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Political Notes

Thu., Feb. 29, 1996

Clinton says no to abortion ban


President Clinton said on Wednesday he would not accept a bill banning a controversial late-term abortion procedure unless it makes exceptions in cases where a woman’s health is at risk.

The bill’s supporters, including Senate Majority Leader Bob Dole, R-Kan., said they were disappointed with Clinton’s stand and would move ahead with the measure. That meant a Clinton veto was certain.

The bill has become a battleground between anti-abortion groups, which call the so-called partial birth procedure grisly, and pro-choice groups, which say that in some cases it may be the only safe option.

Clinton said he had “studied and prayed about this issue, and about the families who must face this awful choice, for many months.”

He said the rarely used procedure is “very disturbing.” But the President said he could support the ban only if it had an exception when the doctor considered the method was “necessary to preserve the life of the woman or avert serious health consequences to the woman.”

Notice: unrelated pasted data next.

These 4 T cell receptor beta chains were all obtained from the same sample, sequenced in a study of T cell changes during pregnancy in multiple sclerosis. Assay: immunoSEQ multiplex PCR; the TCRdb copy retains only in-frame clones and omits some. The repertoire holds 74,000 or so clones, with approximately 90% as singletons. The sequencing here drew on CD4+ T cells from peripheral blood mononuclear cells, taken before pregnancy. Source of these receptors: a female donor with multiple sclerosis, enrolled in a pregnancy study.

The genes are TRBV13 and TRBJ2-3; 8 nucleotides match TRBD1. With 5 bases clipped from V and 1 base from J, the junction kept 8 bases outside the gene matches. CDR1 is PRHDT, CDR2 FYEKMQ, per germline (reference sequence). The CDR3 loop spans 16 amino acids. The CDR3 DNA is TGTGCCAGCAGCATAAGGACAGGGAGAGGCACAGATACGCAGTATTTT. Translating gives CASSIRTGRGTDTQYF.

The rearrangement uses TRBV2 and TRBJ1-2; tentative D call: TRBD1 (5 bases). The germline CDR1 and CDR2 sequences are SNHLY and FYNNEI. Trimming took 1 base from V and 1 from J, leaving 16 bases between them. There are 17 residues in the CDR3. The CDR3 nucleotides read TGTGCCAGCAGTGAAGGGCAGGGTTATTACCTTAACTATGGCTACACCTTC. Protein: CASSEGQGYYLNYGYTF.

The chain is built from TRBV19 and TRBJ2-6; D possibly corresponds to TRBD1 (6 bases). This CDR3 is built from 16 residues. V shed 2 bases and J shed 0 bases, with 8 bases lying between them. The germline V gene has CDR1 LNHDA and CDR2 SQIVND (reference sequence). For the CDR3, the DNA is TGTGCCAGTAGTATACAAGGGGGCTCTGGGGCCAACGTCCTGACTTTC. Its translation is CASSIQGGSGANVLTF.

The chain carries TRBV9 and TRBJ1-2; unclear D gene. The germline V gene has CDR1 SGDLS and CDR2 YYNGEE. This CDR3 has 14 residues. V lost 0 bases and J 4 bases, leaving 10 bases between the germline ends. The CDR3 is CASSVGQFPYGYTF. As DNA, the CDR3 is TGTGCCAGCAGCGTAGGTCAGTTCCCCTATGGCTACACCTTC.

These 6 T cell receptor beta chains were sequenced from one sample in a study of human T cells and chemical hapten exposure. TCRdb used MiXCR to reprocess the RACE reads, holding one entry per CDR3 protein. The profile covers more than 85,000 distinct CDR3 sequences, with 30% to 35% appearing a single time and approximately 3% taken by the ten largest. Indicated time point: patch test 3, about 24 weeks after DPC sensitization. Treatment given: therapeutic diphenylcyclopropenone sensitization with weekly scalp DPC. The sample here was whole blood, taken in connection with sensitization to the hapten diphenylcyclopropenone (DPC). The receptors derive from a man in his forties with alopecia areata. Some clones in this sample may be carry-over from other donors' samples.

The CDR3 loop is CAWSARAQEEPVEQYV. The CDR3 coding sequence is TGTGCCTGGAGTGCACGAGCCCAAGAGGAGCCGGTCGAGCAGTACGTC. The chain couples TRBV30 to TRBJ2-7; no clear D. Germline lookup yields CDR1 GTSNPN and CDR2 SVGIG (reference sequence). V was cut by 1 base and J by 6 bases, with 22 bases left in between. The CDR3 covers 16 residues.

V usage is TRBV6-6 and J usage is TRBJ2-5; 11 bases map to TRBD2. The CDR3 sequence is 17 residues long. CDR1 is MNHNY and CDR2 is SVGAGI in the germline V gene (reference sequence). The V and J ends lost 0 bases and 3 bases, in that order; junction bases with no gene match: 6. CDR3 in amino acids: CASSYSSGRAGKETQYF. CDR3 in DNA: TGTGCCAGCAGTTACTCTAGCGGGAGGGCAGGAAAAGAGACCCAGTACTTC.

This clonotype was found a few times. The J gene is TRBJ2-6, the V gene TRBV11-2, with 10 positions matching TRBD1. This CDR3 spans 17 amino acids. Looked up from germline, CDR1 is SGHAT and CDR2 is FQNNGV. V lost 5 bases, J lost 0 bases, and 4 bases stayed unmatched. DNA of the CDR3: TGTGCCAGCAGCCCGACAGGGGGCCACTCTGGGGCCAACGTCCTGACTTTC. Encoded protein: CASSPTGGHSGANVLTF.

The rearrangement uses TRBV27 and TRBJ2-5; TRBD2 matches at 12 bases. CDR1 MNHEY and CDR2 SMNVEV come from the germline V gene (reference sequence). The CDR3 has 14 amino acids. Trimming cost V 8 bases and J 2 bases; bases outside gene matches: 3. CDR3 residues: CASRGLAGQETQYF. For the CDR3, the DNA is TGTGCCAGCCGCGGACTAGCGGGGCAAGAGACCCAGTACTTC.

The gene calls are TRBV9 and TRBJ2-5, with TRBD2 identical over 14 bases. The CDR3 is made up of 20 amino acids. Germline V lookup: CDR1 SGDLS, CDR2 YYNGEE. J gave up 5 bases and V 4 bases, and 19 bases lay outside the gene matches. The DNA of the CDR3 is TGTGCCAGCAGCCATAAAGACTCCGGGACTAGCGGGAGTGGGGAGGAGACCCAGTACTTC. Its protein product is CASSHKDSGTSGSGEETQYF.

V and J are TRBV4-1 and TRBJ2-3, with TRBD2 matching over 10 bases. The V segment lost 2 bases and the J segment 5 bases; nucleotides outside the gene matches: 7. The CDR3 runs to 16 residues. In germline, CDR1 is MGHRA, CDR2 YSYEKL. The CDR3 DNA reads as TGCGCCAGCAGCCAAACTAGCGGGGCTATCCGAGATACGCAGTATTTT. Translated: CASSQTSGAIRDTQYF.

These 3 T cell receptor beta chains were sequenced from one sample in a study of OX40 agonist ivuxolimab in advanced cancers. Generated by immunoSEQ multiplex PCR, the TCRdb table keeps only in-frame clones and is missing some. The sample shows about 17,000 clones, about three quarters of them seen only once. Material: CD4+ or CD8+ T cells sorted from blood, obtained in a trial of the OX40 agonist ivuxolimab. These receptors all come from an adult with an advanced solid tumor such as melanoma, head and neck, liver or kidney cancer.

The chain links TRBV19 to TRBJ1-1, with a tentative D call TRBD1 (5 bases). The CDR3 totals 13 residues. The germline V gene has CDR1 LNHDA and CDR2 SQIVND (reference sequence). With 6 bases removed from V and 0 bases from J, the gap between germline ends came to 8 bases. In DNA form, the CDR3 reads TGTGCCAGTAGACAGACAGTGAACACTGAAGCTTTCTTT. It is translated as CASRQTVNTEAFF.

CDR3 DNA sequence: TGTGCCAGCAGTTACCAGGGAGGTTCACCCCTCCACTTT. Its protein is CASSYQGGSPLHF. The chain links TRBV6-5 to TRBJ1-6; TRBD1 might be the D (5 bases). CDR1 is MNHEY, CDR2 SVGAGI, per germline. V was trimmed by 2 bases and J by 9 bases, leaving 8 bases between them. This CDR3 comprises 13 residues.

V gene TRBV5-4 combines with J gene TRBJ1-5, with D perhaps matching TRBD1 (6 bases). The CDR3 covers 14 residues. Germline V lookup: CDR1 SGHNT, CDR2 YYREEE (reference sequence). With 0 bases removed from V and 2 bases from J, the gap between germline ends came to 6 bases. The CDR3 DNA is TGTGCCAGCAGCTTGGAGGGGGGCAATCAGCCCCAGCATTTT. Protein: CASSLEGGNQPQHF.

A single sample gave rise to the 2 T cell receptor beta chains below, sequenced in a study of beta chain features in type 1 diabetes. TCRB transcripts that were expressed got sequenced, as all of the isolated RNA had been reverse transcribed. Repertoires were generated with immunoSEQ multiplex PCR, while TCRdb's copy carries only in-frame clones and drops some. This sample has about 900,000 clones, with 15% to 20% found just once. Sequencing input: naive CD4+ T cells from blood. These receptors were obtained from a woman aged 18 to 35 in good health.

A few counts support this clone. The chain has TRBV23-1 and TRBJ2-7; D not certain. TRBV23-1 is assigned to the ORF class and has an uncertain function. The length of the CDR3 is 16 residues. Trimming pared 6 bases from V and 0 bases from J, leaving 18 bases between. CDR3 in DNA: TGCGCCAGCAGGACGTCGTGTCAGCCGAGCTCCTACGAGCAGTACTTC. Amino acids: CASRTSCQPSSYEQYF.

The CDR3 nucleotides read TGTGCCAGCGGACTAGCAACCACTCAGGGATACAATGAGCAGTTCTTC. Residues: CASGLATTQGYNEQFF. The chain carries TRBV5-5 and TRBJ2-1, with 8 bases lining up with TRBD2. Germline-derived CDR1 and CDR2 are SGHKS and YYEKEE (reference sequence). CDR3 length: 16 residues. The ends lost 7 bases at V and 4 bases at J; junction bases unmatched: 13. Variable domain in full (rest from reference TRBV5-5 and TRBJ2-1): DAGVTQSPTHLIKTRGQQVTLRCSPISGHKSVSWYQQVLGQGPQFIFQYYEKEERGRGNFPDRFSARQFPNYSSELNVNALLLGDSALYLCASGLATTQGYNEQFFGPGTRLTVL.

Dole said the exception was too vague.

A Senate version of the bill would have allowed the exception only under life-saving circumstances.

A House version had no exceptions.

Alaskans drill for support


Alaska’s congressional delegation emerged upbeat from a 30-minute meeting with President Clinton Wednesday, saying they thought they had made progress in persuading him to support oil drilling in the Arctic National Wildlife Refuge.

“It was a very worthwhile meeting and I’m optimistic,” said Sen. Frank Murkowski, chairman of the Senate Energy and Natural Resources Committee.

But the White House said later that while the president listened to the all-Republican delegation, Clinton has not modified his longtime opposition to opening the refuge’s 1.5 million-acre coastal plain to oil development.

Balancing act continues


Speaker Newt Gingrich said again Wednesday, as he did Tuesday, that he believes Congress and the White House could soon agree on a plan to balance the federal budget. But if such a plan is brewing, there was scant evidence of it, either on Capitol Hill or in the White House.

To the contrary, the two sides seemed at times Wednesday, to be moving in opposite directions, much as they did this winter when disputes over federal spending priorities shut down much of the government for three straight weeks.

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